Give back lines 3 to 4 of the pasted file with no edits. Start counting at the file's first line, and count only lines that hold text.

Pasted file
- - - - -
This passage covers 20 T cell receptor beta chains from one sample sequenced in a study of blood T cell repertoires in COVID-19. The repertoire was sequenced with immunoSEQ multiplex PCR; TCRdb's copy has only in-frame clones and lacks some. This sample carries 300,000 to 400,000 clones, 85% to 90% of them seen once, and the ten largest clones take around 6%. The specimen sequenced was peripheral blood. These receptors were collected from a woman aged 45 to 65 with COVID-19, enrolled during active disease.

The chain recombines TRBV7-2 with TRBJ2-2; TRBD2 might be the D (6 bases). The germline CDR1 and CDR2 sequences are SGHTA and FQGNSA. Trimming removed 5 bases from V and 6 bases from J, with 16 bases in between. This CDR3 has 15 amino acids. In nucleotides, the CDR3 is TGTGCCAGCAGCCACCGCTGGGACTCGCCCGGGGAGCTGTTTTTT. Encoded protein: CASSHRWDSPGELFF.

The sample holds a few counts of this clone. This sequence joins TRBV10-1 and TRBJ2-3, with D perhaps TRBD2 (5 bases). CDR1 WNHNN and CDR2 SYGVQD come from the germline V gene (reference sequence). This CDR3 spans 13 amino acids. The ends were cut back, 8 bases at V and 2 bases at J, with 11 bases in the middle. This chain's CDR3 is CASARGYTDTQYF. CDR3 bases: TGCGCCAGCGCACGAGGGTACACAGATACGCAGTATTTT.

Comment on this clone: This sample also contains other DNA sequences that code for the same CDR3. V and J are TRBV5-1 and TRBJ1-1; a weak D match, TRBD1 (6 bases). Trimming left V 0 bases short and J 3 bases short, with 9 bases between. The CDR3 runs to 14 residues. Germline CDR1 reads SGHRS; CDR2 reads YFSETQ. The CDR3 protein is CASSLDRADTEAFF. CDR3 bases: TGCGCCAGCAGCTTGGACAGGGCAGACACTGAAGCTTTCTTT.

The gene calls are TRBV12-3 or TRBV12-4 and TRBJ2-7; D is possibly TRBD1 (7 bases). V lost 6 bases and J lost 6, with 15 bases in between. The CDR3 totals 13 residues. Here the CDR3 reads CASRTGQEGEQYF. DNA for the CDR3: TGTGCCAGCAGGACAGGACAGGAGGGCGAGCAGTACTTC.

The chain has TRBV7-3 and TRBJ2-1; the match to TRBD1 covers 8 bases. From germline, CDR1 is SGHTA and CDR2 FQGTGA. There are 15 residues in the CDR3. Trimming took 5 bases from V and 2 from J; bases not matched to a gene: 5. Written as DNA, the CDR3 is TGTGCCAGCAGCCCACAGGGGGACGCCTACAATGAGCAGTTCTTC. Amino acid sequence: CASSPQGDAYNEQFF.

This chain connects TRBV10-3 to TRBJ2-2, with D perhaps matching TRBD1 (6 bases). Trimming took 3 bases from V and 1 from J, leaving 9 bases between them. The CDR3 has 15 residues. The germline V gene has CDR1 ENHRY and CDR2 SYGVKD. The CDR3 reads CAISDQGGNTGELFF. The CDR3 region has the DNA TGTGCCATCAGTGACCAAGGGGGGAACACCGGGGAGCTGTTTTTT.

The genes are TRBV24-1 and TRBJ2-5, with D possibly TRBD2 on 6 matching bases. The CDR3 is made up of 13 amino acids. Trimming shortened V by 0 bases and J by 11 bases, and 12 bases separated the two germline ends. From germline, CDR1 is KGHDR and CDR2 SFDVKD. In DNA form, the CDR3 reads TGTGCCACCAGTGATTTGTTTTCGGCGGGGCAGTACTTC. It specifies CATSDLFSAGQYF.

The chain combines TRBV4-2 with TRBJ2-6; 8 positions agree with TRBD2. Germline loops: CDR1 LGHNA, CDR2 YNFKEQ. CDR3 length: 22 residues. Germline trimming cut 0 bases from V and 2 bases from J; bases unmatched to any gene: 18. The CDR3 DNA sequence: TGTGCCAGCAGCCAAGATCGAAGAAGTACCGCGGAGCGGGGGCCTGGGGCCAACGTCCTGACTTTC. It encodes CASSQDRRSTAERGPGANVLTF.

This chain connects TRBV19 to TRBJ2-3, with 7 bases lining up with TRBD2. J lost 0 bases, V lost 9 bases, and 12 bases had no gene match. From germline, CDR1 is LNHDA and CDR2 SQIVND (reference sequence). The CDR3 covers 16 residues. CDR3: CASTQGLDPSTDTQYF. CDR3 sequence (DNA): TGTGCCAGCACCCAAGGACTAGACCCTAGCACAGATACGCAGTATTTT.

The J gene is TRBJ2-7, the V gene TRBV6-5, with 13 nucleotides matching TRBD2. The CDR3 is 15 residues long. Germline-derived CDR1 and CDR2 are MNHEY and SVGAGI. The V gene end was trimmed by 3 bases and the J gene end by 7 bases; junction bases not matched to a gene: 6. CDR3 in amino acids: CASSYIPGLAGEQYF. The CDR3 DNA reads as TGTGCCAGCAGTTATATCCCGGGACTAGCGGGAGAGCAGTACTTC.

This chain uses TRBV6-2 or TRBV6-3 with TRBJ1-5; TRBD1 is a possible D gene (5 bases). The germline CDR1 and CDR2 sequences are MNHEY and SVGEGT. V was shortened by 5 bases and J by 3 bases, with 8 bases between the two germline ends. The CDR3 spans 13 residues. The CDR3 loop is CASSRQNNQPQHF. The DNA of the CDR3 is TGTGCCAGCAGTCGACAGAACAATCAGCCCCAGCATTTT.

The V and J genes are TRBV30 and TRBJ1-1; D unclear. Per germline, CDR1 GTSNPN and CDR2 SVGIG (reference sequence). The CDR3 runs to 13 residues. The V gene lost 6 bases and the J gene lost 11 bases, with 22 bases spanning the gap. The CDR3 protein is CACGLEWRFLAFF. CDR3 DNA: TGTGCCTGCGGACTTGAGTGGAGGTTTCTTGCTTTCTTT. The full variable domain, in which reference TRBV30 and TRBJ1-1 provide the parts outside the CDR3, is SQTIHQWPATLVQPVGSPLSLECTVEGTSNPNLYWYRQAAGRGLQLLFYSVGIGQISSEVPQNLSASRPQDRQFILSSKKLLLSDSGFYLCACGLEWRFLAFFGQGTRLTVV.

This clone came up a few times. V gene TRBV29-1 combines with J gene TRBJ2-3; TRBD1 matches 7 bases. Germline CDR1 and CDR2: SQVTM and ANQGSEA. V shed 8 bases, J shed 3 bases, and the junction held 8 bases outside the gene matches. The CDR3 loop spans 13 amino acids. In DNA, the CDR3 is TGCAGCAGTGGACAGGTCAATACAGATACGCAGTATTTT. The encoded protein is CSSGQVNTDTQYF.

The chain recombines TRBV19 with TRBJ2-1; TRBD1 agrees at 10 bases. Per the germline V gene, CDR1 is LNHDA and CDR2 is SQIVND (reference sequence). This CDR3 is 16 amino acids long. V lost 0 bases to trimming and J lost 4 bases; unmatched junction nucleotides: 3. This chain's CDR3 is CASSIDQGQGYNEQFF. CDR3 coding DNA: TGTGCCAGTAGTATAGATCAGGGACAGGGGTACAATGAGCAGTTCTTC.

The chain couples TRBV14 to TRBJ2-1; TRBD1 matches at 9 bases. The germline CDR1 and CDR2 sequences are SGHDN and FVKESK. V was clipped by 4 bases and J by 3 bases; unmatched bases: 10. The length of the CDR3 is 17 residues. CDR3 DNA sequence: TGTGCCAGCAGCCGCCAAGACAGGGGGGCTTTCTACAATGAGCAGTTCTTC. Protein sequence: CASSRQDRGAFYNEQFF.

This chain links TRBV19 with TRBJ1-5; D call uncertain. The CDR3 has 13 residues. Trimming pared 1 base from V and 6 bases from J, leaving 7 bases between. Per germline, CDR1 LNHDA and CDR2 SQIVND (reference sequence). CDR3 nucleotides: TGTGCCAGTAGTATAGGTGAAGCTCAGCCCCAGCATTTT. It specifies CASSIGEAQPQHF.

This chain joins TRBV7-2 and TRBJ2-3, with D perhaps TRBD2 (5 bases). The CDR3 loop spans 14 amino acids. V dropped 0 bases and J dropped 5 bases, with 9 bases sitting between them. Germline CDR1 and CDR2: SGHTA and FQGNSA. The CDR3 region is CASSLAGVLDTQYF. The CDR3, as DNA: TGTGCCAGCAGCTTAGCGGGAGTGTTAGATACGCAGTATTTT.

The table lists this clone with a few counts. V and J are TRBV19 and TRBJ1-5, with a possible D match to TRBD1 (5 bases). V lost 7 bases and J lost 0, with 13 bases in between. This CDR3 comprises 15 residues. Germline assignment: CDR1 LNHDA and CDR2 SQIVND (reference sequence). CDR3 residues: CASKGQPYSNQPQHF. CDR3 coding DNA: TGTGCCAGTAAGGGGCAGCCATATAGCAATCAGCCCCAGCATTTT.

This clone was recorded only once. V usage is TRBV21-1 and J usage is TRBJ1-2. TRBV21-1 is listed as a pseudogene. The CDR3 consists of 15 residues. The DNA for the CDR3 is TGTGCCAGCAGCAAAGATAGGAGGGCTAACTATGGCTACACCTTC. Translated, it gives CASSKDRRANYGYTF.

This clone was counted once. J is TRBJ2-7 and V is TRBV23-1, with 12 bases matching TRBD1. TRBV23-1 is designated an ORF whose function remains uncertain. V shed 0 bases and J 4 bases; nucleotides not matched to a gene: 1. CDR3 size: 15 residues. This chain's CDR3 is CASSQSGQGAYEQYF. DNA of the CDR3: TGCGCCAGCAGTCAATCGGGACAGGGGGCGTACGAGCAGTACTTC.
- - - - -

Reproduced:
The sample holds a few counts of this clone. This sequence joins TRBV10-1 and TRBJ2-3, with D perhaps TRBD2 (5 bases). CDR1 WNHNN and CDR2 SYGVQD come from the germline V gene (reference sequence). This CDR3 spans 13 amino acids. The ends were cut back, 8 bases at V and 2 bases at J, with 11 bases in the middle. This chain's CDR3 is CASARGYTDTQYF. CDR3 bases: TGCGCCAGCGCACGAGGGTACACAGATACGCAGTATTTT.

Comment on this clone: This sample also contains other DNA sequences that code for the same CDR3. V and J are TRBV5-1 and TRBJ1-1; a weak D match, TRBD1 (6 bases). Trimming left V 0 bases short and J 3 bases short, with 9 bases between. The CDR3 runs to 14 residues. Germline CDR1 reads SGHRS; CDR2 reads YFSETQ. The CDR3 protein is CASSLDRADTEAFF. CDR3 bases: TGCGCCAGCAGCTTGGACAGGGCAGACACTGAAGCTTTCTTT.